"There's about 15 gun collectors' groups in the state," says Les Field, the legislative representative for the Illinois Gun Collectors Association. "I'm not sure how many total members we have."
Field did mention, however, one gun organization based in Olney called "Citizens Fighting Gun Confiscation," which he says has a membership of "35 to 40 thousand." In comparison, Illinois' Committee on Handgun Control, the largest state and local anti-handgun organization in the country, has a slightly smaller membership.
Nationally, state gun collectors' clubs and rifle associations can count on a membership of nearly five million, and the NRA has over one and a half million members. No matter how many there are in Illinois, they've made an impact. When D'Arco's ban bill sailed through committee, it made
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the front page of Gun Week, a national weekly newspaper for gun enthusiasts. A few days later, the state legislators felt the full impact of the democratic process.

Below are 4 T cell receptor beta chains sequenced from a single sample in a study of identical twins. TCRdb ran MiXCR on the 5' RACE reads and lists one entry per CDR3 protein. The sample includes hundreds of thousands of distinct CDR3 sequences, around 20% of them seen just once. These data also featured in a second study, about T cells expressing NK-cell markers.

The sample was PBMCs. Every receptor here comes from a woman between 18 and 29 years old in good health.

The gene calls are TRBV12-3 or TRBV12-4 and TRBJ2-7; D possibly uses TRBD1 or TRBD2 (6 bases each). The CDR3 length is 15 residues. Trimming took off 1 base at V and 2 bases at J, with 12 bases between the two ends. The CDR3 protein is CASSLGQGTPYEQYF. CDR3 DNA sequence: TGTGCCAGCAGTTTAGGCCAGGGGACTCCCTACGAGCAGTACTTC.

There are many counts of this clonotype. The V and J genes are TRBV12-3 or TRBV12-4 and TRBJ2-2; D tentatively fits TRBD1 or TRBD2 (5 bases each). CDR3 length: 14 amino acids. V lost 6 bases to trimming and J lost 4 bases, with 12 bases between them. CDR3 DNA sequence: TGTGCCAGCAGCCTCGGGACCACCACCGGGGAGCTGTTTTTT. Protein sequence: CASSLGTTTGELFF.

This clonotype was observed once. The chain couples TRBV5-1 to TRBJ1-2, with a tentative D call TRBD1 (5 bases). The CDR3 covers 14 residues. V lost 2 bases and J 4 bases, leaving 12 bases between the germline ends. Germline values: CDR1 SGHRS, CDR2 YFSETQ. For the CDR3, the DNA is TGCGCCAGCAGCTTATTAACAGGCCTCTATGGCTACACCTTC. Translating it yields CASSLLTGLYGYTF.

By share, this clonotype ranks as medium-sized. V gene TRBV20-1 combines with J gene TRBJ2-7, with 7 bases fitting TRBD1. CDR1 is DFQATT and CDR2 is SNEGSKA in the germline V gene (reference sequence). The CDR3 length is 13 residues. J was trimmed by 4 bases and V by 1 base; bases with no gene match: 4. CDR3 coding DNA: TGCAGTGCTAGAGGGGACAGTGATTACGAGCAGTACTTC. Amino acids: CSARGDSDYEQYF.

"I got so many letters on D'Arco's bill. . .," says Boucek, "and we [the House] didn't even have the bill."
State Rep. Peg Breslin (D., Ottawa) had one letter in favor of the bill and "three to four hundred" against.
"I've never seen any subject generate such interest," said freshman representative and Judiciary II Committee member Jill Zwick (R., Dundee). "They filled up pads of telephone messages. I don't know why it means so much to them."
Rep. John Cullerton (D., Chicago) remarked, "I talked to one NRA guy who thinks this flap over D'Arco's bill is good. He said they hadn't pulled out their mailing list in six years and this gave them an excuse."
The gun lobby, of course, is not omnipotent. Former Illlinois Congressman Abner Mikva, a bitter enemy of the gun lobby, beat them regularly though they spent lavishly to unseat him. Dozens of other congressmen throughout the country have overcome NRA opposition in the last several elections. The gun lobby has simply harnessed and organized their supporters so that what represents a minority viewpoint intimidates the majority.